Background: With the outbreak of COVID-19, government measures including social distancing and restrictions of social contacts were imposed to slow the spread of the virus. Since older adults are at increased risk of severe disease, they were particularly affected by these restrictions. These may negatively affect mental health by loneliness and social isolation, which constitute risk factors for depressiveness. We aimed to analyse the impact of perceived restriction due to government measures on depressive symptoms and investigated stress as mediator in an at-risk-population in Germany. Methods: Data were collected in April 2020 from the population of the AgeWell.de-study, including individuals with a Cardiovascular Risk Factors, Aging, and Incidence of Dementia (CAIDE) score ≥9, using the depression subscale of the Brief Symptom Inventory (BSI-18) and the Perceived Stress Scale (PSS-4). Feeling restricted due to COVID-19 government measures was surveyed with a standardized questionnaire. Stepwise multivariate regressions using zero-inflated negative binomial models were applied to analyse depressive symptoms, followed by a general structural equation model to assess stress as mediator. Analysis were controlled for sociodemographic factors as well as social support. Results: We analysed data from 810 older adults (mean age = 69.9, SD = 5). Feeling restricted due to COVID-19 government measures was linked to increased depressiveness (b = 0.19; p < 0.001). The association was no longer significant when adding stress and covariates (b = 0.04; p = 0.43), while stress was linked to increased depressive symptoms (b = 0.22; p < 0.001). A final model confirms the assumption that the feeling of restriction is mediated by stress (total effect: b = 0.26; p < 0.001). Conclusion: We found evidence that feeling restricted due to COVID-19 government measures is associated with higher levels of depressive symptoms in older adults at increased risk for dementia. The association is mediated by perceived stress. Furthermore, social support was significantly associated with less depressive symptoms. Thus, it is of high relevance to consider possible adverse effects of government measures related to COVID-19 on mental health of older people.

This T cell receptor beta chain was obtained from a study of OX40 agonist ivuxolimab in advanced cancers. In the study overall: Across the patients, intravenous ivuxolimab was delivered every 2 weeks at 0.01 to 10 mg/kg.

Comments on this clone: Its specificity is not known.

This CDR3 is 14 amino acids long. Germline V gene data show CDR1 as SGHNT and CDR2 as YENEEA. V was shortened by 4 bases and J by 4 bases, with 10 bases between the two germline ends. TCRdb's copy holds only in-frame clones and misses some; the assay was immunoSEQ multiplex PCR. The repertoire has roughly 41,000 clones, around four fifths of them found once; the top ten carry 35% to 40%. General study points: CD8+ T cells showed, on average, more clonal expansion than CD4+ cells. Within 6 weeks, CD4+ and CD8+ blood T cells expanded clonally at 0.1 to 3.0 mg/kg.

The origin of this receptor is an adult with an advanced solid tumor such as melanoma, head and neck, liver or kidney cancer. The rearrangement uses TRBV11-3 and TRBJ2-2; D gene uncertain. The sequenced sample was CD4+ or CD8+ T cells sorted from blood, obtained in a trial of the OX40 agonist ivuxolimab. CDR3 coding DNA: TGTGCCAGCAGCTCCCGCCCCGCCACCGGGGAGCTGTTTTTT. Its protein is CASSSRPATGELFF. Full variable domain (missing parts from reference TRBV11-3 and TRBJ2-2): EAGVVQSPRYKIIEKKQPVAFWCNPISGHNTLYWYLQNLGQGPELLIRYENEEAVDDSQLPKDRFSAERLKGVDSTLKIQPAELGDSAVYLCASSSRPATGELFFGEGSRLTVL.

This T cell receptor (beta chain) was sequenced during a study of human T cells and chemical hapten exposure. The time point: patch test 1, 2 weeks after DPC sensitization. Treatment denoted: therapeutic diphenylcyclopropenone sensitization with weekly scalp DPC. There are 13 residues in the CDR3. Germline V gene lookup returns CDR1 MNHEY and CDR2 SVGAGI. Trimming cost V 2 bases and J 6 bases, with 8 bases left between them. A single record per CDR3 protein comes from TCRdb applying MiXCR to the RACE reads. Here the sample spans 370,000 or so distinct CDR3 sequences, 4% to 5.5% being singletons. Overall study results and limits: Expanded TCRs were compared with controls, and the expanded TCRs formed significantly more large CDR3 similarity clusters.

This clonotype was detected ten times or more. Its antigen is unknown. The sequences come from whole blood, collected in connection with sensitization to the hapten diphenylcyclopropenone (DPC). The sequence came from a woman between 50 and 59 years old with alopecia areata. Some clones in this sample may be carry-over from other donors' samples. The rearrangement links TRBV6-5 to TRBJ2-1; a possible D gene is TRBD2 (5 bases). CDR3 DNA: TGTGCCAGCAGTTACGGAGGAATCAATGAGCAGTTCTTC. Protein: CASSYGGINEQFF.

Subject(s)
COVID-19 , Dementia , Humans , Aged , COVID-19/epidemiology , COVID-19/psychology , Cross-Sectional Studies , Mental Health , SARS-CoV-2 , Government , Primary Health Care
10.
BMJ Glob Health ; 8(5)2023 05.
Article in English | MEDLINE | ID: covidwho-20241903

ABSTRACT

BACKGROUND: Several countries in Latin America conducted mass distribution of COVID-19 kits intended to treat mild COVID-19, thereby preventing excess hospitalisations. Many of the kits contained ivermectin, an antiparasitic medicine that was not approved at the time for the treatment of COVID-19. The study objective was to compare the timing of the publication of scientific evidence about the efficacy of ivermectin for COVID-19 with the timeline of distribution of COVID-19 kits in eight Latin American countries and to analyse whether evidence was used to justify ivermectin distribution. METHODS: We conducted a systematic review of randomised controlled trials (RCTs) published on the efficacy of ivermectin or ivermectin as adjuvant therapy on mortality from, or as prevention for, COVID-19. Each RCT was assessed using the Cochrane Grading of Recommendations, Assessment, Development and Evaluations (GRADE). Information on the timing and justification of government decisions was collected through a systematic search of leading newspapers and government press releases. RESULTS: After removing the duplicates and abstracts without full text, 33 RCTs met our inclusion criteria. According to GRADE, the majority had a substantial risk of bias. Many government officials made claims that ivermectin was effective and safe in the prevention or treatment of COVID-19, despite the lack of published evidence. CONCLUSION: All eight governments distributed COVID-19 kits to their populations despite the absence of high-quality evidence on the efficacy of ivermectin for prevention, hospitalisation and mortality in COVID-19 patients. Lessons learnt from this situation could be used to strengthen government institutions' capacities to implement evidence-informed public health policies.


Subject(s)
COVID-19 , Ivermectin , Humans , Ivermectin/therapeutic use , Latin America , Government , Hospitalization
11.
Cien Saude Colet ; 27(12): 4435-4450, 2022 Dec.
Article in Portuguese, English | MEDLINE | ID: covidwho-20235216

ABSTRACT